Staunton, March 16 – The collapse of the ruble and the consequent decline in the standard of living of many Russians puts wealthier Russians “at risk” in the event of rising crime, Vladimir Piskaykin, vice chairman of the Tyumen Oblast Duma says. And he asked police whether they intend to defend the well off.
Leonid Kolomiyets, head of the local interior ministry office said that if someone is concerned about his own security, he can always turn to law enforcement personnel who will determine whether his fears are justified or not. Those who can afford to should turn to private security companies.
In reporting this exchange which highlights some real fears in Russia, Dmitry Rodionov of Svobodnaya pressa points out that Piskaykin has made money from private security companies and may have reasons to stoke such fears and get the police to urge the better off part of the population to turn to such companies (svpressa.ru/society/article/259851/).
Most of the experts and observers with whom Rodionov spoke were dismissive of Piskaykin’s remarks, seeing them as yet another example of a politician trying to attract attention, make money for his business or simply not stopping to think how his words will be understood.
But the remarks of one figure, Andrey Milyuk, a member of the executive committee of the St. Petersburg section of the unregistered The Other Russia Party are worthy of attention. On the one hand, he says that Piskaykin “simply is not a very smart man.” But on the other, he says that “every rich Russian should experience fear before the archetype of the popular pogromshchik – the rural peasant with an axe.”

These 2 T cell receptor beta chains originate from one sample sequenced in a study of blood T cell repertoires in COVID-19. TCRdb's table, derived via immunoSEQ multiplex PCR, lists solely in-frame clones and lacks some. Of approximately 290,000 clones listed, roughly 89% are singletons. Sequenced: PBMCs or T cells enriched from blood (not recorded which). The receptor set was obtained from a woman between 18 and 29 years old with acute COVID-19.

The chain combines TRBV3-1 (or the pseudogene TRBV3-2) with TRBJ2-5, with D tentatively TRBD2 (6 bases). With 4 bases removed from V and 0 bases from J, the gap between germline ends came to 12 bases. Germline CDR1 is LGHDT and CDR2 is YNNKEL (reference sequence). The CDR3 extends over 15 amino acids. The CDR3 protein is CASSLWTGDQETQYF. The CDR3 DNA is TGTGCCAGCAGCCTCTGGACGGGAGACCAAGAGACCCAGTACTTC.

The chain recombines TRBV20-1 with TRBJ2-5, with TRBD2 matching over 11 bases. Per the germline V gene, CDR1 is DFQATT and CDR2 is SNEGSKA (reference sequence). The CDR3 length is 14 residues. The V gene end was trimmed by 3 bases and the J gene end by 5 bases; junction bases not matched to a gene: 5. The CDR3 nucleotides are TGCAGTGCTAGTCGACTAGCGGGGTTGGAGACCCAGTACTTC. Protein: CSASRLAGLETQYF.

At the present time, Milyuk suggests, “there are no preconditions for popular uprisings” and that will remain true even if life becomes significantly worse and jobs far scarcer. Even in those cases, he says, people “will not go out into the streets.” Instead, “the masses will r5ise when they are offended and are infuriated by injustice.”
The reasons people take part in protests of any kind “lie beyond the limits of the rational, in the area of feelings and emotions. But in this is also a danger for the Piskaikins – the explosion always happens suddenly when it would seem nothing points to that. This is almost impossible to predict.”
But there is one thing one can say for certain, Milyuk says. “the police in such a situation won’t help them. Speak with a policeman on the beat – that is where real hatred to the powers is to be found.” Indeed, “it is completely probable that some of them will change in civies and will be in the first ranks of the pogromshchiki.”
“I wouldn’t be surprised” if that happened, the St. Petersburg activist says.